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I have/am trying to train Reuben to walk to heel and sometimes he is really good and other times awful, especially in new places and first walk etc. I will keep perseveering and am patient. However he is so strong now and my shoulder is really hurting and maybe I need something to help me along or at least use in the morning when on the school run and holding school bags, dog and child! I have never used a Halti or anything as I was worried that this would just mask the problem and not teach him how to walk nicely. I have tried a half check collar but am not convinced this has helped much and I don't want to be yanking him about.

Any ideas?

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Hi Louise, Halti's are the best thing to stop pulling, you would probably need a Size 2 and later change to a Size 3. I walk my two setters with halti's and if you walk with your hands quite low beside you, they don't pull. My 8 year old grand-daughter can walk my setters wearing their halti's, I think they are the best solution, whatever you do, don't get a harness as they don't work, the halti was designed by Roger Mugford the animal behaviourist and if you think about it, you would not lead a horse by a collar and that is the principal of the halti, try it, you won't be disappointed, and make sure you attach the link which comes with it, to your dogs collar as this is a safety device should the halti come off, you would still be attached to the dog. Good Luck, regards Linda.
Haltis are great as Linda says but lots of non-doggy people think they are muzzles so shy away from the dogs; I switched to using a Gencon head halter........they are made by the lady who designed them & come just as a head collar to use with your normal lead or an all-in-one version with lead attached. Just type Gencon into any search engine & Irene's details will come up. They wash really well in the machine.
Whichever product you buy Linda is right, head collars are the way to go. :))))
Rio, after a great start on the lead, has also started pulling, I'm persevering with the stop and hold every time he pulls, but agree it is exhausting and painful when they snatch the lead to investigate something 'just out of reach!', as yet I have not resorted to a Halti or similar, I think part of it is just his age - eight months now and curiosity but will see how we get on. I won't repeat the mistake of putting him in a harness - I did that with Jinty when she was young, thinking it would be better for her it proved even harder to hold her as she 'threw' her full weight into the harness and powered away. I did use a Halti with her for a while and it worked but she never took to it and would try to rub it off, - she eventually calmed down and walked to heel.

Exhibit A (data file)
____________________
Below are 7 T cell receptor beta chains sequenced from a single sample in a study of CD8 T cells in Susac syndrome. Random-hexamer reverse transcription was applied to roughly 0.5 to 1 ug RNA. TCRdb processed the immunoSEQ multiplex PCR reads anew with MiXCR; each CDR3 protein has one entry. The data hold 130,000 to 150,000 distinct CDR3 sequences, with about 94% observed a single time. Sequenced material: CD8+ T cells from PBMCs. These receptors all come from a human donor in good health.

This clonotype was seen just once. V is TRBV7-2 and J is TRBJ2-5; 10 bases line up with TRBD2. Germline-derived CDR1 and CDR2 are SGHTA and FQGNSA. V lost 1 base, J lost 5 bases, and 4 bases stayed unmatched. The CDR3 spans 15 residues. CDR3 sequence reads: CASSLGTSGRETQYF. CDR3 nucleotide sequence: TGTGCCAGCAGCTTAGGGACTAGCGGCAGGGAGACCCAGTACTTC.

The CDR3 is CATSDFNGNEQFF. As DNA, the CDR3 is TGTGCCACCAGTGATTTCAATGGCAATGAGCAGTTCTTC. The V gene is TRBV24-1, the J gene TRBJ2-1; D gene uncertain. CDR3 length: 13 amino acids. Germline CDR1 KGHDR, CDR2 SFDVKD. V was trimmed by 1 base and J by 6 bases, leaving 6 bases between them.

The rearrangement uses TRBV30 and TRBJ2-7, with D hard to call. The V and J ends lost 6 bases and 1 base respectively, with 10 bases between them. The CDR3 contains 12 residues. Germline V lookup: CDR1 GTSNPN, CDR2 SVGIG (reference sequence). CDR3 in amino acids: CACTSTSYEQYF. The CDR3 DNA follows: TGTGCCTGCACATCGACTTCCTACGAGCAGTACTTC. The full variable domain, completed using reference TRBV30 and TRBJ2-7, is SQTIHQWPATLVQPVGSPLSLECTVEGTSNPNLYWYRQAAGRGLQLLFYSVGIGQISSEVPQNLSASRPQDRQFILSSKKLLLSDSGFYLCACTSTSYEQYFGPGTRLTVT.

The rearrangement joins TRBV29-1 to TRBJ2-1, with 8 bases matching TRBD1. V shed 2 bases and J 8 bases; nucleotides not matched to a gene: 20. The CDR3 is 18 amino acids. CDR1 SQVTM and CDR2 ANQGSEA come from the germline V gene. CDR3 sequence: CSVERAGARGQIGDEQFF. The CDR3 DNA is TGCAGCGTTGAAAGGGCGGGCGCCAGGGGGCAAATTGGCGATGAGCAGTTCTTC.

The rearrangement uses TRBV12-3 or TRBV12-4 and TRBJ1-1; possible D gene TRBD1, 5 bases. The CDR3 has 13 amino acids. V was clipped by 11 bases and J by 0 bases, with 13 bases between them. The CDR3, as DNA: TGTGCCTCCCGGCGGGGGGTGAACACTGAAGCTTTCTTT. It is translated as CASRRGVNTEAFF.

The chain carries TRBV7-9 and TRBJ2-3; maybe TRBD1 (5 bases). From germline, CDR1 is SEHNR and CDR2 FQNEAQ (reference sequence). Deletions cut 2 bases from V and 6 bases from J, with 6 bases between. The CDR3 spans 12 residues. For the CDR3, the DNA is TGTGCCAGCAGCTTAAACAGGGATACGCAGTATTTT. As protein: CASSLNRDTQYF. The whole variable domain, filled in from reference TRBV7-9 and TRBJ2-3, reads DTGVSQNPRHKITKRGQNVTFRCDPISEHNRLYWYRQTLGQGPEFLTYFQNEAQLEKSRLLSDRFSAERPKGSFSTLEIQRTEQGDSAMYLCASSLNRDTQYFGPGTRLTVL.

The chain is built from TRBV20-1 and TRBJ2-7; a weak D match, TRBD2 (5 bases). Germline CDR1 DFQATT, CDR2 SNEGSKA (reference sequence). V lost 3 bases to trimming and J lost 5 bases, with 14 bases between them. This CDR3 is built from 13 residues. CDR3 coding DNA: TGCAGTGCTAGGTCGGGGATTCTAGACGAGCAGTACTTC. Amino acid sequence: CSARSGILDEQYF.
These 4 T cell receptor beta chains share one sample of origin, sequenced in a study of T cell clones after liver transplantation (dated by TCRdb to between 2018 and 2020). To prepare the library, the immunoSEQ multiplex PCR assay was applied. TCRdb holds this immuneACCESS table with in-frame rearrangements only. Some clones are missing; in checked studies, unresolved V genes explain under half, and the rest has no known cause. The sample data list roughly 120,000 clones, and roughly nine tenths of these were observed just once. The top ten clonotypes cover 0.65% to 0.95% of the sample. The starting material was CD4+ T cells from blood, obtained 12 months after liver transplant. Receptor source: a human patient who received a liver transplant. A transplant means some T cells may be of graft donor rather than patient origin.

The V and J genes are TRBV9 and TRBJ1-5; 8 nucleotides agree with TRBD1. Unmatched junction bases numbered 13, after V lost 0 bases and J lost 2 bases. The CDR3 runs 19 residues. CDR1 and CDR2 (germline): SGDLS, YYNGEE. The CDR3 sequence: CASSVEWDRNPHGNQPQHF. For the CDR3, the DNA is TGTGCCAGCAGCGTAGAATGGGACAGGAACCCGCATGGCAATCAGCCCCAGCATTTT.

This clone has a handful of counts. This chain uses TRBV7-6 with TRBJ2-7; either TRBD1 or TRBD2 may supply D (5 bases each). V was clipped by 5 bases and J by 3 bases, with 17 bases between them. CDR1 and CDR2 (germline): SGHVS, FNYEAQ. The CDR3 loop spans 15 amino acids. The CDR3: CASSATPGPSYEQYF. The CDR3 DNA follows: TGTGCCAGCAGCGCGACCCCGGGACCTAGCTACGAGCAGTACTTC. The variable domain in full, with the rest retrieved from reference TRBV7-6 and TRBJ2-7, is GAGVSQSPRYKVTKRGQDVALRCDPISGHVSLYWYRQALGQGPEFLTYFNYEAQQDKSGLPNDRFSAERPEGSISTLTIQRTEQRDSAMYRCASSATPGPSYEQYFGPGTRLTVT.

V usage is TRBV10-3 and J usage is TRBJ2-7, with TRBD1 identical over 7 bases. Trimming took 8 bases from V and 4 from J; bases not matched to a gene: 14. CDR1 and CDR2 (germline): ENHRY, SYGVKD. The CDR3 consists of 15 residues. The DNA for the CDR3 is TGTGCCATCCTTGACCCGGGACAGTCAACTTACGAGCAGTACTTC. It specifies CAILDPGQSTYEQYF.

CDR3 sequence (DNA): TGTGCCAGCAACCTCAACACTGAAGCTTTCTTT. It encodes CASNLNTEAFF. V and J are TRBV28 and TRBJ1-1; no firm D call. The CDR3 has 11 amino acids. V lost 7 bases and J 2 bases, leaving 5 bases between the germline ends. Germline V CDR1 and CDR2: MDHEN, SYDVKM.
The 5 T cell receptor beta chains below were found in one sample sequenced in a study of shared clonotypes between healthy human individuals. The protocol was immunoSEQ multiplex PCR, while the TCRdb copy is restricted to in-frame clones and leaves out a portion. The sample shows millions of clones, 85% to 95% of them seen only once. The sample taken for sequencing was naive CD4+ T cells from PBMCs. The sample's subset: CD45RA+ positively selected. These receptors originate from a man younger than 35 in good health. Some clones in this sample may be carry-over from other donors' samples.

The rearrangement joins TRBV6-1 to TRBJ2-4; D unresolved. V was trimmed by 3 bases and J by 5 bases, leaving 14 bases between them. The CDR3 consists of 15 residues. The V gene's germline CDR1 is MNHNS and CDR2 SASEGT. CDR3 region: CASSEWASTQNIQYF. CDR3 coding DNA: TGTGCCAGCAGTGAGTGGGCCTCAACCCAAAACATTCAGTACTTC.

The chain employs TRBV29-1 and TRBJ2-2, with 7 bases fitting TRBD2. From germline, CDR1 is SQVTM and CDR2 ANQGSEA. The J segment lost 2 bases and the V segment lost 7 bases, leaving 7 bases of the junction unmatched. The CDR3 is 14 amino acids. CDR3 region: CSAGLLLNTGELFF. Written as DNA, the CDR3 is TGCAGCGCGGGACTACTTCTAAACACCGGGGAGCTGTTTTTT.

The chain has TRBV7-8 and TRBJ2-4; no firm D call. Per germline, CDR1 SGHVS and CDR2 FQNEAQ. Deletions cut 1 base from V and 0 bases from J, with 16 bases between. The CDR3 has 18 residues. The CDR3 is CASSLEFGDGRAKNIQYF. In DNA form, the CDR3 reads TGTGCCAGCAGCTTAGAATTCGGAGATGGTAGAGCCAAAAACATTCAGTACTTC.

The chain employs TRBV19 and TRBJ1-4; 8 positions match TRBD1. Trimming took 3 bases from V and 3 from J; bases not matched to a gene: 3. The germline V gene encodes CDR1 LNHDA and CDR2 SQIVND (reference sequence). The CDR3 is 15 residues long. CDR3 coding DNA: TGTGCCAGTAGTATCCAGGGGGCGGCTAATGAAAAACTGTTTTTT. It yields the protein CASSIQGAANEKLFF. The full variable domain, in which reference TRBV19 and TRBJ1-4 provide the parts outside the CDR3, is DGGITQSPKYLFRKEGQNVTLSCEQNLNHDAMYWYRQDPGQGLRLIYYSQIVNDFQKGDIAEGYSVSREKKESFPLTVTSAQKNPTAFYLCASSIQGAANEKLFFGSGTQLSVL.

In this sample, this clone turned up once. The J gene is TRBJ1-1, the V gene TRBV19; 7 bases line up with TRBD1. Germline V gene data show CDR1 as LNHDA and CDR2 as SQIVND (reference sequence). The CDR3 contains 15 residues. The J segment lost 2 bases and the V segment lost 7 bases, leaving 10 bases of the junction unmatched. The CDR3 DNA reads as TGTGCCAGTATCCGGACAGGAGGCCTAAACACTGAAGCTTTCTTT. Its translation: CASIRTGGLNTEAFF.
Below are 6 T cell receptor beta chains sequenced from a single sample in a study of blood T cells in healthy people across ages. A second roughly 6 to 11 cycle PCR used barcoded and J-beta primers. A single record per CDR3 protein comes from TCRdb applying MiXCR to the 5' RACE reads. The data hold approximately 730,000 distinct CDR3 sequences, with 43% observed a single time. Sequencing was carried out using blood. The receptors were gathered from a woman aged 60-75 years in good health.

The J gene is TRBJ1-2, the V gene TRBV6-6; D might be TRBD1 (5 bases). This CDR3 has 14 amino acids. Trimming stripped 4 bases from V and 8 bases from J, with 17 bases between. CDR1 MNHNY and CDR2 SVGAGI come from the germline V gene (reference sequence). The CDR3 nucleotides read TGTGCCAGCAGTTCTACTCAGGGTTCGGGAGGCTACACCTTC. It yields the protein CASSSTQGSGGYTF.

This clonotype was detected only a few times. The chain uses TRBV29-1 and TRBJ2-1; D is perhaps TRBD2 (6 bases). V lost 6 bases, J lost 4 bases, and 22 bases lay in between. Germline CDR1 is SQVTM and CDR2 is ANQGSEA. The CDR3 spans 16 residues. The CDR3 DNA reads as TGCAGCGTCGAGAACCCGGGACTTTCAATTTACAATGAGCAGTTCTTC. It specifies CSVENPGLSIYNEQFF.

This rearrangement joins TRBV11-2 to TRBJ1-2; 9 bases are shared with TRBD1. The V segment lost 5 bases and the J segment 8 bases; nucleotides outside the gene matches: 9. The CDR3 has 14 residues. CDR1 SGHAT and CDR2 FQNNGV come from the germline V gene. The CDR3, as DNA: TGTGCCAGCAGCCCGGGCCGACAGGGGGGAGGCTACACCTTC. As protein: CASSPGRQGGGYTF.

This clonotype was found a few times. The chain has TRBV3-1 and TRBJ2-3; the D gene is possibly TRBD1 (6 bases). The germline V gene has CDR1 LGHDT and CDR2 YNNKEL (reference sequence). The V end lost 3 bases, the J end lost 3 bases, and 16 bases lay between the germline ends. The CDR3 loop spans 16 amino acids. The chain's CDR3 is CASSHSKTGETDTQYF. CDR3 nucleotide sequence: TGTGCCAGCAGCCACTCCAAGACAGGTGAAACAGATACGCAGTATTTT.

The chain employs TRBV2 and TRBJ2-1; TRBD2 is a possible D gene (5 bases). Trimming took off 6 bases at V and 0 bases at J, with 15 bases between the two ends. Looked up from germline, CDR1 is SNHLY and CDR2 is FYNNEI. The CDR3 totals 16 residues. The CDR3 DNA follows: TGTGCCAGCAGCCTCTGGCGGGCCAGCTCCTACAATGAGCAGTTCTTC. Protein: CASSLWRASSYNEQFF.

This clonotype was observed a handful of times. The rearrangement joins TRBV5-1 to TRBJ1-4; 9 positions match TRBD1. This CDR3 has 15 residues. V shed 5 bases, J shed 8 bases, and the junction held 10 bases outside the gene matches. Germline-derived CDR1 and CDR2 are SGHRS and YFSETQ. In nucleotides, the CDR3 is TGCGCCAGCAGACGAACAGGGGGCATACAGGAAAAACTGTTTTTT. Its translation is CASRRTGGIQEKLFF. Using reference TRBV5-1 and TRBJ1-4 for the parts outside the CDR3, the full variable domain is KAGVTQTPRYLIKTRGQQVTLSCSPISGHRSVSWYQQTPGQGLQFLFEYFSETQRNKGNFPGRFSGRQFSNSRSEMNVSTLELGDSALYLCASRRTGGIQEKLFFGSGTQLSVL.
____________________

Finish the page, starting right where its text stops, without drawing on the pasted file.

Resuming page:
Good luck am with you in spirit!.
I think Jennifer is doing the right thing by persevering instead of going for a "quick-fix".
And yes the Halti works, but does it actually teach the dog anything?
I dont think it does.
Thank you for all your replies - my goodness, so many things to try! My trainer from class let me borrow one of her head collars tuesday and it does stop the pulling but does tend to ride up the nose and in to Reuben's eyes. I tried adjusting it, so bit trial and error at the moment. I will look at your recomendations Fran as I am sure I have read you mention these before on this site. May comeback to you with questions! I also agree with you that it is definitely not cheating and I don't want a quick fix but just something to assist especially as I have a sore shoulder and now suspected arthritis in one hand. Today Reuben had the headcollar on in the morning when walking to school but then for the rest of the time it was off and lots of patient practice. On his second walk we started with it on (still training/treating asking to heel) and then took it off again after 10 mins or so. i would rather use a training aid as opposed to getting extremely frustrated/upset and yanking on his neck especially as Reuben is still undergoing investigations for his cough/oesephagas problems. And I totally hold my hand up and admit to losing patience sometimes and know it is not Reuben's fault but feel he gets the brunt of it.